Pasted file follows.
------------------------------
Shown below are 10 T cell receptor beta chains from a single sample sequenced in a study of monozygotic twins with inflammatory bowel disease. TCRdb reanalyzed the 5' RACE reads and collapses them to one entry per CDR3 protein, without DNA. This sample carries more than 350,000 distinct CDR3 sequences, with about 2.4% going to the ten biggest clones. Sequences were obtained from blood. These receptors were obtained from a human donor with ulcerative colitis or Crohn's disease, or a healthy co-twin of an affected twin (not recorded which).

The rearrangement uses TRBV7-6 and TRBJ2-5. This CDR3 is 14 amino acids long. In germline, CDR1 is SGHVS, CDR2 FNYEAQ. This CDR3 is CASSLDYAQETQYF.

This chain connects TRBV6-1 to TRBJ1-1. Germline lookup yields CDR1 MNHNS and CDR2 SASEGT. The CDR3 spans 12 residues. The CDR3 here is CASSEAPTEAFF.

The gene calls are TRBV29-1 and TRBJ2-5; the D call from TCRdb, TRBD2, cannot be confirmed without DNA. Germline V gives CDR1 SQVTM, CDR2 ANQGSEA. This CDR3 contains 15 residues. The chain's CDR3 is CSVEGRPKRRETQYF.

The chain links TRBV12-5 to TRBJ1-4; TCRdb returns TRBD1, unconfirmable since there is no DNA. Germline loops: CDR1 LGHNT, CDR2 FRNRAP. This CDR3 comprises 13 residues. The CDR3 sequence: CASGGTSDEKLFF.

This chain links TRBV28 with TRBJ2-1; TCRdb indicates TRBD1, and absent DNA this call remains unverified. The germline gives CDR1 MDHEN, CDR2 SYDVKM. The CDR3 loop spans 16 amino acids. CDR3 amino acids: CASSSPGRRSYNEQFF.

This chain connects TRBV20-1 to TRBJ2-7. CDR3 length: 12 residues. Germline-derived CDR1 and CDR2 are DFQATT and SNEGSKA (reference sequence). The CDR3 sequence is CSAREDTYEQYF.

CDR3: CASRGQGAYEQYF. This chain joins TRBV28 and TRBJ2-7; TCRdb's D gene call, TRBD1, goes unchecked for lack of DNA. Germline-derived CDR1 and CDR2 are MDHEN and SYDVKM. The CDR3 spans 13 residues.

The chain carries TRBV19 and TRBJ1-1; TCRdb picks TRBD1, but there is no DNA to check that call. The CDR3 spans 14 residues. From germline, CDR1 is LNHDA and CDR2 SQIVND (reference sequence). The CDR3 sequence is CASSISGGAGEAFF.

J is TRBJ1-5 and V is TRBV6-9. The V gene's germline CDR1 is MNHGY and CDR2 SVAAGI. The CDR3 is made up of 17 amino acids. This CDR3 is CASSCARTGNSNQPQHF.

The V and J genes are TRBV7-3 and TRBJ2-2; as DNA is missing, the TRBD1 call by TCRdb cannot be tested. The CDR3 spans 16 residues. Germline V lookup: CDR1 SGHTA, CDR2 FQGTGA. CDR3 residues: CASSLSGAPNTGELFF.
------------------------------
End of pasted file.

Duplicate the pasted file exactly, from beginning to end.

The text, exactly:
Shown below are 10 T cell receptor beta chains from a single sample sequenced in a study of monozygotic twins with inflammatory bowel disease. TCRdb reanalyzed the 5' RACE reads and collapses them to one entry per CDR3 protein, without DNA. This sample carries more than 350,000 distinct CDR3 sequences, with about 2.4% going to the ten biggest clones. Sequences were obtained from blood. These receptors were obtained from a human donor with ulcerative colitis or Crohn's disease, or a healthy co-twin of an affected twin (not recorded which).

The rearrangement uses TRBV7-6 and TRBJ2-5. This CDR3 is 14 amino acids long. In germline, CDR1 is SGHVS, CDR2 FNYEAQ. This CDR3 is CASSLDYAQETQYF.

This chain connects TRBV6-1 to TRBJ1-1. Germline lookup yields CDR1 MNHNS and CDR2 SASEGT. The CDR3 spans 12 residues. The CDR3 here is CASSEAPTEAFF.

The gene calls are TRBV29-1 and TRBJ2-5; the D call from TCRdb, TRBD2, cannot be confirmed without DNA. Germline V gives CDR1 SQVTM, CDR2 ANQGSEA. This CDR3 contains 15 residues. The chain's CDR3 is CSVEGRPKRRETQYF.

The chain links TRBV12-5 to TRBJ1-4; TCRdb returns TRBD1, unconfirmable since there is no DNA. Germline loops: CDR1 LGHNT, CDR2 FRNRAP. This CDR3 comprises 13 residues. The CDR3 sequence: CASGGTSDEKLFF.

This chain links TRBV28 with TRBJ2-1; TCRdb indicates TRBD1, and absent DNA this call remains unverified. The germline gives CDR1 MDHEN, CDR2 SYDVKM. The CDR3 loop spans 16 amino acids. CDR3 amino acids: CASSSPGRRSYNEQFF.

This chain connects TRBV20-1 to TRBJ2-7. CDR3 length: 12 residues. Germline-derived CDR1 and CDR2 are DFQATT and SNEGSKA (reference sequence). The CDR3 sequence is CSAREDTYEQYF.

CDR3: CASRGQGAYEQYF. This chain joins TRBV28 and TRBJ2-7; TCRdb's D gene call, TRBD1, goes unchecked for lack of DNA. Germline-derived CDR1 and CDR2 are MDHEN and SYDVKM. The CDR3 spans 13 residues.

The chain carries TRBV19 and TRBJ1-1; TCRdb picks TRBD1, but there is no DNA to check that call. The CDR3 spans 14 residues. From germline, CDR1 is LNHDA and CDR2 SQIVND (reference sequence). The CDR3 sequence is CASSISGGAGEAFF.

J is TRBJ1-5 and V is TRBV6-9. The V gene's germline CDR1 is MNHGY and CDR2 SVAAGI. The CDR3 is made up of 17 amino acids. This CDR3 is CASSCARTGNSNQPQHF.

The V and J genes are TRBV7-3 and TRBJ2-2; as DNA is missing, the TRBD1 call by TCRdb cannot be tested. The CDR3 spans 16 residues. Germline V lookup: CDR1 SGHTA, CDR2 FQGTGA. CDR3 residues: CASSLSGAPNTGELFF.